You could find banana trees everywhere in the Philippines. They’re on the streets, backyards, commercial spaces, and of course at banana farms and plantations. Banana trees to the Philippines are what lemon trees are to California. I guess that’s why the Philippines is one of the main global exporters of bananas.
Because of this widespread availability, Filipinos get enjoy a variety of this fruit. For example, we have lakatan (the bananas we’re all familiar with), senorita (super short yet plump, finger-like shaped bananas), latundan (a cross between lakatan and senorita), and saba (thick, large, and hearty bananas). Each one has its own unique characteristic but only one kind is used to make Sweetened Bananas or Minatamis na Saging.
Easy to make, Easy to love
So what exactly is Minatamis na Saging? For one, it’s traditionally vegan Filipino! It’s made of saba bananas and a sweet syrup called arnibal. Filipinos usually enjoy Minatamis na Saging as snack. Sometimes, Filipinos add milk and shaved ice to make it a cold treat, also known as Saba Con Yelo.
Filipinos make sweetened saba bananas at home all the time; it’s more of a beloved homemade dish than a restaurant special. That’s most likely because making it at home is super easy. It takes only 3 ingredients -bananas, brown sugar, and water. You could add vanilla extract if you’re feeling fancy. Just combine everything, simmer down the sauce, and you’re done.
But what does it tastes like?
I assumed you’ve eaten a banana before. If you have (please tell me you have!), then imagine its natural sweetness but with a hearty texture, complemented with caramel and (interestingly) apple-like notes.
You could enjoy Minatamis na Saging as is, or upgraded with shaved ice and non-dairy milk. Feel free to take it a step further. Add it to your Halo-halo drink or enjoy it with ice cream. I recommend cashew-based vanilla ice cream.
If you want something hot instead of a cold treat (in San Francisco it gets foggy even in the middle of summer!), then feel free to enjoy Minatamis na Saging out of the pot, while it’s still hot. You could top the sweetened bananas on soups like oatmeal. You could also put it in another traditionally vegan Filipino dish called Ginataang halo-halo. And that’s just the beginning! I’m sure you could come up with more creative ideas as you get familiar with sweetened saba bananas.
I remember every Sunday, my family and I would visit my dad’s side of the family (most of my dads’s relatives used to live in one large compound). I’d open my auntie’s fridge and get excited when I spot Minatamis na Saging. My auntie would insist that she made it for everybody and that I’m more than welcome to grab some for myself. Minatamis na Saging never fails to delight me, then and now.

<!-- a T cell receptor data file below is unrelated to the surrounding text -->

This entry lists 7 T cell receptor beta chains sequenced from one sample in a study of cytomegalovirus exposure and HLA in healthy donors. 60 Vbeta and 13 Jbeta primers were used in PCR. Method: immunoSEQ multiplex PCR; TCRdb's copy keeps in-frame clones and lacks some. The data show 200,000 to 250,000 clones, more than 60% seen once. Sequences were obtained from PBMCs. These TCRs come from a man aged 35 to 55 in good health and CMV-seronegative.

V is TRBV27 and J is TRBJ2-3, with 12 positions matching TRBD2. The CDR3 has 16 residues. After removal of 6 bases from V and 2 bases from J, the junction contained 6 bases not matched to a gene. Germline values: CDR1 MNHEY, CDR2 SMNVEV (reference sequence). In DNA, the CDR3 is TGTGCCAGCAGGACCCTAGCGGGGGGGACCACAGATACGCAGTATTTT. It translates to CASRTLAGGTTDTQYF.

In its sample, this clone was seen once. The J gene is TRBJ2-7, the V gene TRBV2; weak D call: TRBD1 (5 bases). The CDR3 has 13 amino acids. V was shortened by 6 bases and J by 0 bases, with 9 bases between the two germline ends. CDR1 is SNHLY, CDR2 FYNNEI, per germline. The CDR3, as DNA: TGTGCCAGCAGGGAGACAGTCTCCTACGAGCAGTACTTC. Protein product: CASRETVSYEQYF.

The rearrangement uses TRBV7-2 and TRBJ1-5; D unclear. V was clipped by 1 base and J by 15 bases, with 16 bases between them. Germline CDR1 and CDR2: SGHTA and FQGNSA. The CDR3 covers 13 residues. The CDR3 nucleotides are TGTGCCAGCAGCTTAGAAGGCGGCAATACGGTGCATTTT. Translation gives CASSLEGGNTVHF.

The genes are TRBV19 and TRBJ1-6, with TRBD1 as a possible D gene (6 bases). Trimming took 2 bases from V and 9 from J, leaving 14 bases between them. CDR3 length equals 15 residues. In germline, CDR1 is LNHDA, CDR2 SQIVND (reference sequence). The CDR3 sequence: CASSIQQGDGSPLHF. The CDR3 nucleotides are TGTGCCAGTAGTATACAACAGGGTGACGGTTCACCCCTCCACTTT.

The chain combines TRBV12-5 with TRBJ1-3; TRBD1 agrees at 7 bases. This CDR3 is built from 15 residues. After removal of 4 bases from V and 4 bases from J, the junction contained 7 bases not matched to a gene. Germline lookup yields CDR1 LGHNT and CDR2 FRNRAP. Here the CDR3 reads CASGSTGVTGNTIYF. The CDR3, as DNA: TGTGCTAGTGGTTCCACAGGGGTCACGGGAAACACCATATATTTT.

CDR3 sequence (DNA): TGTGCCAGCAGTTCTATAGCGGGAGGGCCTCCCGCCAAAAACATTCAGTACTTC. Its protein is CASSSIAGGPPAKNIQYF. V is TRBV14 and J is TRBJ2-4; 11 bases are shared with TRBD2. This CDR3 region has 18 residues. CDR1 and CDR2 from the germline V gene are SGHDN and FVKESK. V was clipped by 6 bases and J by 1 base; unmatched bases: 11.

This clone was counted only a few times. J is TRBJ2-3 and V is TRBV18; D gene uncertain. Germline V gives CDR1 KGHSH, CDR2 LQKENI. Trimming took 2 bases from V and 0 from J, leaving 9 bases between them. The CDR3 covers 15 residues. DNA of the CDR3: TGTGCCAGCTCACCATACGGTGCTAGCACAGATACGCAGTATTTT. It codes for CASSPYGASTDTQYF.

- 1½ cup water
- ½ cup organic brown sugar (in the US, non-organic brown sugar is not vegan)
- 2 ripe saba bananas, peeled and thinly sliced (cut doesn't need to be precise).
- pinch of salt
- 1 teaspoon vanilla (optional)
Saba Con Yelo:
- non-dairy milk
- shaved ice
- In a small pot, combine water, sugar, and salt.
- Heat pot over medium heat until sugar dissolves.
- Add bananas, cover the pot, and simmer for 45 minutes (the syrup won't really be thick and syrupy but will definitely be thick-er).
- Turn off heat and serve hot, warm, or chilled.
Saba Con Yelo
- Place your preferred number of saba pieces in a glass (I usually like to put 4-6 pieces but it really doesn't matter how many).
- Top with shaved ice. You could make homemade shaved ice by getting an ice shaver. You could get an ice shaver at Asian grocery stores (see notes below).
- Pour non-dairy milk.
- Serve immediately.
Aside from vanilla extract, you could also add nutmeg and/or cinnamon.
In the US, non-organic brown sugar is not vegan because it uses animal bone char in its refining process.
You could make homemade shaved ice by getting an ice shaver. You could get one at Asian grocery stores. It looks like this:
If you prefer to watch the video recipe, here’s the YouTube version:
Filipinos go bananas (pun intended) over Minatamis na Saging. That’s because it’s easy to make and easy to love. It calls for only few ingredients and simple methods. Yet, the result leads to sweet, caramel notes with a hearty bite. You could enjoy Minatamis na Saging warm or cold, by itself or with ice and non-dairy milk. You could even get creative with it and add Minatamis na Saging on oatmeal, ice cream, Halo-halo, and Ginataang Halo-halo. I prefer it by itself, chilled, just like how my auntie would prepare it for me and my family. I’ll leave it up to you which version you’d like the best. Kain na, let’s eat!
SHOP THE RECIPE: